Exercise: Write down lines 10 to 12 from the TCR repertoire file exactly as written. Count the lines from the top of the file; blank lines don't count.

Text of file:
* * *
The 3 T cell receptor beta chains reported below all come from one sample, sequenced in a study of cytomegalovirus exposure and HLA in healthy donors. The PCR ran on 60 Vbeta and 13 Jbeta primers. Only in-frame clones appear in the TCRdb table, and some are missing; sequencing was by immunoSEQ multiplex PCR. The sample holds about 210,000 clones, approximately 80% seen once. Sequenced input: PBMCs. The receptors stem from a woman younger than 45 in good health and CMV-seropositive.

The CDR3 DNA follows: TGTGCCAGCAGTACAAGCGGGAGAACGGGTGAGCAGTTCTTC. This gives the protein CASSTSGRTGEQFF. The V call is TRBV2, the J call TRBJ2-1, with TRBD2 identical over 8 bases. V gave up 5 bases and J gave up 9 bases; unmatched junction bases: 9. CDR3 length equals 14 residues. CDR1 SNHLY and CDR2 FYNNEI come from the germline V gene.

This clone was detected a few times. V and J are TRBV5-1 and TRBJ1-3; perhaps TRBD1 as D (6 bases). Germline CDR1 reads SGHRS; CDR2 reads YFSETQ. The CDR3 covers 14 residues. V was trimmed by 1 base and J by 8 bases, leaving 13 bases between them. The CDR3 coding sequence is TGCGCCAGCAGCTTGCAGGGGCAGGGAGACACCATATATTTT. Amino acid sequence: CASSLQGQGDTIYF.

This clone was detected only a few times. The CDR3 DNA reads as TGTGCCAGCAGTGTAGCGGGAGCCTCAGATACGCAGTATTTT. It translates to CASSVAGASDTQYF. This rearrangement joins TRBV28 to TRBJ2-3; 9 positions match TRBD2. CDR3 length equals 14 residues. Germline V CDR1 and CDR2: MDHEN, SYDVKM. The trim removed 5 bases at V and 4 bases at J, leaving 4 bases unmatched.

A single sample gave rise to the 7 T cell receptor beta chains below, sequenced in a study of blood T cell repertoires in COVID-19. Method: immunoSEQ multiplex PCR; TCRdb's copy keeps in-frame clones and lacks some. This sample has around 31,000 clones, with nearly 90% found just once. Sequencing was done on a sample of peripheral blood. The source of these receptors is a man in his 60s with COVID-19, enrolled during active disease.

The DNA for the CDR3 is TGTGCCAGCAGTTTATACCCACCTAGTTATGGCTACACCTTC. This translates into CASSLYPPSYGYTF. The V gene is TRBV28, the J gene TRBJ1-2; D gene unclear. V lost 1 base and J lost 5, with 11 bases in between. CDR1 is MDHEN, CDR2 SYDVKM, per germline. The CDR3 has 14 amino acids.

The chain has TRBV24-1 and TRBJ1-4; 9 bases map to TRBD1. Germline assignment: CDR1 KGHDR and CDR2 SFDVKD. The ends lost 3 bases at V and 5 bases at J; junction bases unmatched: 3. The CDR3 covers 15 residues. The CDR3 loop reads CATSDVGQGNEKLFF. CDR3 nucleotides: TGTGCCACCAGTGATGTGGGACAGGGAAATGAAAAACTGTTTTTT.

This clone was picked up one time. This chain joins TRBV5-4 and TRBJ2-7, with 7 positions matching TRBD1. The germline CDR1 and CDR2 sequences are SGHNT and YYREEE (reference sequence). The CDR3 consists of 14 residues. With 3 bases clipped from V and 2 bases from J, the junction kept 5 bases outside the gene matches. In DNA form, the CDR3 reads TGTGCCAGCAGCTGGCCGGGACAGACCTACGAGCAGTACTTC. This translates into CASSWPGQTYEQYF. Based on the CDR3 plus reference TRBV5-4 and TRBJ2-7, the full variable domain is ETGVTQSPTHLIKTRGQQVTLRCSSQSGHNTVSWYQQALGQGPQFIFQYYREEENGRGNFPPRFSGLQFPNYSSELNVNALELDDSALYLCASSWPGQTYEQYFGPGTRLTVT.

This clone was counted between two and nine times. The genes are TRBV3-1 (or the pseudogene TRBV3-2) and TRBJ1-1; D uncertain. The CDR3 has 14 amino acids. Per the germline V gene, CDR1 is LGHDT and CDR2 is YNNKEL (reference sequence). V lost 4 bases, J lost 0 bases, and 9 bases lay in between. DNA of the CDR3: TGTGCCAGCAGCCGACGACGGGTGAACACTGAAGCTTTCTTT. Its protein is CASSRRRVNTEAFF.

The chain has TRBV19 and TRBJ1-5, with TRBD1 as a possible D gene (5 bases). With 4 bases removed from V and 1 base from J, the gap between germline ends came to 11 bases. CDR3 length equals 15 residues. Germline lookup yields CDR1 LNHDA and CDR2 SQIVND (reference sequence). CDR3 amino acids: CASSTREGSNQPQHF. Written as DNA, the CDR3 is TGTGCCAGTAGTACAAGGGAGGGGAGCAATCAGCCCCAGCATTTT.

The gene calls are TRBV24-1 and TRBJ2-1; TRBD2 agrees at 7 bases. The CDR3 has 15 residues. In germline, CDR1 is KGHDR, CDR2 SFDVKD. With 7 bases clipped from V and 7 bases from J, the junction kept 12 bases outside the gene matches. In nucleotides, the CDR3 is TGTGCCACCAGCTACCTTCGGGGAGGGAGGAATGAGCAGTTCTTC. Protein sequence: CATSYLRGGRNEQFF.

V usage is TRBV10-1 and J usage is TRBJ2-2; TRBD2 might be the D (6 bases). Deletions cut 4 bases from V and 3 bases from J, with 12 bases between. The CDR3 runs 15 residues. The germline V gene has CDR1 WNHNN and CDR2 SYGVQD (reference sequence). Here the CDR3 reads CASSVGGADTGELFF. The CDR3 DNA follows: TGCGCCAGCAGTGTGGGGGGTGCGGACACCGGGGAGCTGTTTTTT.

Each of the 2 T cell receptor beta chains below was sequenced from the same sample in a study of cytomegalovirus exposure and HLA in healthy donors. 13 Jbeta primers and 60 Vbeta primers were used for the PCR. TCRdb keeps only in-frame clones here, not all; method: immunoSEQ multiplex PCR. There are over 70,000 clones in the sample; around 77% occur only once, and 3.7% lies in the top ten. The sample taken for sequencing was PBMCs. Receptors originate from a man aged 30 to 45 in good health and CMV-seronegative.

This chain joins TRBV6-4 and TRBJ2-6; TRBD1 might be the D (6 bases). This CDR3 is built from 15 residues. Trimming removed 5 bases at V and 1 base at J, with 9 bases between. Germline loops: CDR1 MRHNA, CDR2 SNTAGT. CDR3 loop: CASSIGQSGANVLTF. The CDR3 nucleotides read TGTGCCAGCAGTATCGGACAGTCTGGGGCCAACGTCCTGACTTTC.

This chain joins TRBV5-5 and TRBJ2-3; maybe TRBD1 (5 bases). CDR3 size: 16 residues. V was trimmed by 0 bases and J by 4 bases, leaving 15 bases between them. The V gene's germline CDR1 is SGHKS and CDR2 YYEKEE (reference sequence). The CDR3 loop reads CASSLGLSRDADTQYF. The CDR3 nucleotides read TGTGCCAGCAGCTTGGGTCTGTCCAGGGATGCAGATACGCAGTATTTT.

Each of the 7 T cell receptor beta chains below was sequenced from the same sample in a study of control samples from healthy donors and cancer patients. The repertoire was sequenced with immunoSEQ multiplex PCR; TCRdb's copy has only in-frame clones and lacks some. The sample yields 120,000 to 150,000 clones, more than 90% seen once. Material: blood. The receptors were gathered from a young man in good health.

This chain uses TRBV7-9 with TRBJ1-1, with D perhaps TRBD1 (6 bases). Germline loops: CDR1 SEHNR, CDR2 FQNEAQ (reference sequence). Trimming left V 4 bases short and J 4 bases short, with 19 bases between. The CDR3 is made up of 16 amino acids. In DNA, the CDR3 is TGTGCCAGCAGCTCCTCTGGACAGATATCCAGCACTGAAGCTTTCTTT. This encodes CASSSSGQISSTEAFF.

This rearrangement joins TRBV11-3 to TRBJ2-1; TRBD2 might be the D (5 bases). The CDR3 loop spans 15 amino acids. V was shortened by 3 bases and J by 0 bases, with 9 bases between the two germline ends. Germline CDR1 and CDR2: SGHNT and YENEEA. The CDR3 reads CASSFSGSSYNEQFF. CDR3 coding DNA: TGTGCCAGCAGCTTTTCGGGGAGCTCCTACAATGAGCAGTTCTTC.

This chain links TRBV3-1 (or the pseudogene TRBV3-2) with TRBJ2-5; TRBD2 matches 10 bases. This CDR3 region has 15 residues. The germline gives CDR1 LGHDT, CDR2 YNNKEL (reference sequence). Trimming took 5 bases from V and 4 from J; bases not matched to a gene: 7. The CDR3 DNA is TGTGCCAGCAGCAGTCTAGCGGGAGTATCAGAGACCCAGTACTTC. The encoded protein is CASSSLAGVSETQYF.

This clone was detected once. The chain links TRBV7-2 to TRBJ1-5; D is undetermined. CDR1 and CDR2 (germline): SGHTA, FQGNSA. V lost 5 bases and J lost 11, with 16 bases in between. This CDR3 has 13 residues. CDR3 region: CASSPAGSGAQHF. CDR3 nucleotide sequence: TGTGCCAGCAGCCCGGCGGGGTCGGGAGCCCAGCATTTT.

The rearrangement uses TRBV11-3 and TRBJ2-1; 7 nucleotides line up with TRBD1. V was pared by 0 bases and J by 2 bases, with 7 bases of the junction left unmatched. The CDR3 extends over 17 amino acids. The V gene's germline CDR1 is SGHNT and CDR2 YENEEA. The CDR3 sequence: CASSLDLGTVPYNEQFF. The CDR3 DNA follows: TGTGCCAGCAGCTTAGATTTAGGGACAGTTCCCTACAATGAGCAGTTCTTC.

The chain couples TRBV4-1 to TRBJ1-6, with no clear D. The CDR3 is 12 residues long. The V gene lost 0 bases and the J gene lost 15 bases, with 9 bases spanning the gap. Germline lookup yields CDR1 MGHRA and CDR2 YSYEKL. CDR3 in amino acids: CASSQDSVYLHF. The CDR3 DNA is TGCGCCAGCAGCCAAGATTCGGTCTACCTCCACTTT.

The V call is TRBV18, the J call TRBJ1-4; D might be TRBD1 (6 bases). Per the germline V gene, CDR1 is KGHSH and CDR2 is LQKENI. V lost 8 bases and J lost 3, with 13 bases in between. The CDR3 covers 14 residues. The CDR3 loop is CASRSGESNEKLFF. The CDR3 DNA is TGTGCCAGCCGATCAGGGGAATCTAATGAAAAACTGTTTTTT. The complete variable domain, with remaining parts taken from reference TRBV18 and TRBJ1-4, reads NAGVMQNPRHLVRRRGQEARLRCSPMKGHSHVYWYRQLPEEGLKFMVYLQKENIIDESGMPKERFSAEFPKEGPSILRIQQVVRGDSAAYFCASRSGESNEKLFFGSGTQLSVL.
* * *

The chain has TRBV19 and TRBJ1-5, with TRBD1 as a possible D gene (5 bases). With 4 bases removed from V and 1 base from J, the gap between germline ends came to 11 bases. CDR3 length equals 15 residues. Germline lookup yields CDR1 LNHDA and CDR2 SQIVND (reference sequence). CDR3 amino acids: CASSTREGSNQPQHF. Written as DNA, the CDR3 is TGTGCCAGTAGTACAAGGGAGGGGAGCAATCAGCCCCAGCATTTT.

The gene calls are TRBV24-1 and TRBJ2-1; TRBD2 agrees at 7 bases. The CDR3 has 15 residues. In germline, CDR1 is KGHDR, CDR2 SFDVKD. With 7 bases clipped from V and 7 bases from J, the junction kept 12 bases outside the gene matches. In nucleotides, the CDR3 is TGTGCCACCAGCTACCTTCGGGGAGGGAGGAATGAGCAGTTCTTC. Protein sequence: CATSYLRGGRNEQFF.

V usage is TRBV10-1 and J usage is TRBJ2-2; TRBD2 might be the D (6 bases). Deletions cut 4 bases from V and 3 bases from J, with 12 bases between. The CDR3 runs 15 residues. The germline V gene has CDR1 WNHNN and CDR2 SYGVQD (reference sequence). Here the CDR3 reads CASSVGGADTGELFF. The CDR3 DNA follows: TGCGCCAGCAGTGTGGGGGGTGCGGACACCGGGGAGCTGTTTTTT.